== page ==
Centuries before Christopher Columbus stumbled across the Bahamas, the Vikings established a beachhead at L’Anse Aux Meadows, a site on the northern peninsula of what is now Newfoundland, Canada.
In the early 1200s, Icelandic authors wrote down two sagas describing Norse explorers’ trips to a place called Vinland.
For a few years (between three and 10), the Norse settlers used the site as a base for explorations farther south—and then they left.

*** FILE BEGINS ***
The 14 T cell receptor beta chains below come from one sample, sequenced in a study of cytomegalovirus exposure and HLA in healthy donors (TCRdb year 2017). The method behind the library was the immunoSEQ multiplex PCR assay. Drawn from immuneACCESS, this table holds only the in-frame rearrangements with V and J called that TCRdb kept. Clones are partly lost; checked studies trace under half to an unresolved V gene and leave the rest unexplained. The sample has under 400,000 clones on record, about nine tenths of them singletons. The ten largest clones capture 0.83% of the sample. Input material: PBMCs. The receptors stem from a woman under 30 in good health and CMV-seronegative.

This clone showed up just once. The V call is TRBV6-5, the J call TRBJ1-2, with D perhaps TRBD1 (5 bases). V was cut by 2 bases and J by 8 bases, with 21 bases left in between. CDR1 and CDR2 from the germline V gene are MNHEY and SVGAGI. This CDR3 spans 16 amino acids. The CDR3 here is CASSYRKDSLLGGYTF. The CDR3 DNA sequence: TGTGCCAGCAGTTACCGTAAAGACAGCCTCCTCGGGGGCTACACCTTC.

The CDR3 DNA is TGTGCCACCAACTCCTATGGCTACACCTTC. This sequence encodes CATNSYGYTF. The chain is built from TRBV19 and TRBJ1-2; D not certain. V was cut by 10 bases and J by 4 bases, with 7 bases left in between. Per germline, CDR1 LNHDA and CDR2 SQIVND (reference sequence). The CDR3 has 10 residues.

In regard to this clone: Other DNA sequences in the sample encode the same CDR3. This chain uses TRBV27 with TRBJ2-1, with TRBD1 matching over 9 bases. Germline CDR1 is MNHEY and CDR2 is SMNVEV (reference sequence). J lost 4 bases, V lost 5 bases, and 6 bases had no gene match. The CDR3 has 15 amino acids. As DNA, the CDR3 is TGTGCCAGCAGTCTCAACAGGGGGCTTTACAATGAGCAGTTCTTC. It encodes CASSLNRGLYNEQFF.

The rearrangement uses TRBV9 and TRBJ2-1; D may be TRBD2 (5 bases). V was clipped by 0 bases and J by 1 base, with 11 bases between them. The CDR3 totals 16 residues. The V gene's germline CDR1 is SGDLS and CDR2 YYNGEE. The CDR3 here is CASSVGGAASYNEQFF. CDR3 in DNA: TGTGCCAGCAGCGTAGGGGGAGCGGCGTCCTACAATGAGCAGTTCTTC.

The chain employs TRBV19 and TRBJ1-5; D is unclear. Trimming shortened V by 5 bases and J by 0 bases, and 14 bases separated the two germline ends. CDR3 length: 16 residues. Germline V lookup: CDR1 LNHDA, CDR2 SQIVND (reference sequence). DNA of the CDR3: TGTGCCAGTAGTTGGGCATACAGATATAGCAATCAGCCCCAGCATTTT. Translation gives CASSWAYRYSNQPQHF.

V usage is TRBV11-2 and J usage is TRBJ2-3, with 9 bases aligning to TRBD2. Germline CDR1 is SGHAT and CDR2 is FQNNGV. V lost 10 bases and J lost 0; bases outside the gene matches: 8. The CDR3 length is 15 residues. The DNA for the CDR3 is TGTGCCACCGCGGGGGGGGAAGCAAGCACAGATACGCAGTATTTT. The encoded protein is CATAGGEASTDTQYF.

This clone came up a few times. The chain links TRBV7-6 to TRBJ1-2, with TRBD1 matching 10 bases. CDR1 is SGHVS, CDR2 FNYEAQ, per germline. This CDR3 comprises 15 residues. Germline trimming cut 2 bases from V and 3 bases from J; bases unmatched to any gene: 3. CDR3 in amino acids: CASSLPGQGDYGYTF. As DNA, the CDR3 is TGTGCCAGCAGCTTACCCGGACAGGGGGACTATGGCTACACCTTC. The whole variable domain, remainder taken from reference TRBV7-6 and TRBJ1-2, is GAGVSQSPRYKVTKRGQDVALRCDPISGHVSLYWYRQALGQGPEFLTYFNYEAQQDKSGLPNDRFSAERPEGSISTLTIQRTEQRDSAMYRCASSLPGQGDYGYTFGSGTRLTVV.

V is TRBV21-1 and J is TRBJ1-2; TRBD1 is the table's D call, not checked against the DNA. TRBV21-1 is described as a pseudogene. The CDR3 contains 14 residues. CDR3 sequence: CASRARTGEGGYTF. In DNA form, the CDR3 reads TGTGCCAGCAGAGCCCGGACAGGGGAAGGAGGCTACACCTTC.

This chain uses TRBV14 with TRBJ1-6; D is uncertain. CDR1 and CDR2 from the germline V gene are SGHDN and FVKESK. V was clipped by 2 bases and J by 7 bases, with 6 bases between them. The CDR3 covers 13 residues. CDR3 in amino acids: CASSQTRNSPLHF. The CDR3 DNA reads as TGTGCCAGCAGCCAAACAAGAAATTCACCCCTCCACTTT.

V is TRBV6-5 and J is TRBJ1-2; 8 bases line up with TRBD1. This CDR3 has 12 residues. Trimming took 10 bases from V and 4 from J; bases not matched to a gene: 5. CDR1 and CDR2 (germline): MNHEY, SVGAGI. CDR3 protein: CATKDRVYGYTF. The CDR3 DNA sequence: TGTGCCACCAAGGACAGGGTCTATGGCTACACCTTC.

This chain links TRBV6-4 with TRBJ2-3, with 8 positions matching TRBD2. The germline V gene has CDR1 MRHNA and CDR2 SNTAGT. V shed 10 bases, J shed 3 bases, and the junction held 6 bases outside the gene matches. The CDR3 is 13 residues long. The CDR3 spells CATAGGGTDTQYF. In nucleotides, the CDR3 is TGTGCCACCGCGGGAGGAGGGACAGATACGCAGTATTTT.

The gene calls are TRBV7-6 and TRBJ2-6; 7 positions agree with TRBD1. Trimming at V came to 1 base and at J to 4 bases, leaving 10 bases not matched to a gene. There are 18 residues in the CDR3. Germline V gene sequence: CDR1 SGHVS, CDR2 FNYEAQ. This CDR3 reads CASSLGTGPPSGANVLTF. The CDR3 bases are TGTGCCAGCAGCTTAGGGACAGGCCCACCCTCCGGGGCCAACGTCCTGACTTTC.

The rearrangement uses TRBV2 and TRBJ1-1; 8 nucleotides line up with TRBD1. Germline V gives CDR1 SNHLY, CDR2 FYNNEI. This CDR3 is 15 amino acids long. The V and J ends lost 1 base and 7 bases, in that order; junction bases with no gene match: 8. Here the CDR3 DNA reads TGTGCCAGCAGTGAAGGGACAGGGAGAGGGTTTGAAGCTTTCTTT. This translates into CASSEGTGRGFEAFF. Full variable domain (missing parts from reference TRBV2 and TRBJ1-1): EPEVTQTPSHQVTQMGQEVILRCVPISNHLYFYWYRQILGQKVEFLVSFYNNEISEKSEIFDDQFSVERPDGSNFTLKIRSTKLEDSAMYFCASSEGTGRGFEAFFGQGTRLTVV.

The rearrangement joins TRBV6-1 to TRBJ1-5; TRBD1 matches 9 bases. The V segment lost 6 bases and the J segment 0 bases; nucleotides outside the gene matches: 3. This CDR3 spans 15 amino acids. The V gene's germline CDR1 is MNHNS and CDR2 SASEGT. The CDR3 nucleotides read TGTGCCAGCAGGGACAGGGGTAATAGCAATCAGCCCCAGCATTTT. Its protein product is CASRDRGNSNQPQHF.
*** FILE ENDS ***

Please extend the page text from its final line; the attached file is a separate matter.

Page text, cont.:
Radiocarbon dating of charcoal from L’Anse aux Meadows suggests that the Viking Age came to American shores sometime between 975 and 1020 CE.
All three wood fragments included at least part of a tree’s outermost ring (tree-ring enthusiasts call this the "waney layer").
That confirmed the fragments came from felled trees, not driftwood, whose bark would have been stripped away by the ocean.
It also meant that Dee, Kuitems, and their colleagues could date the exact year the trees were cut down. »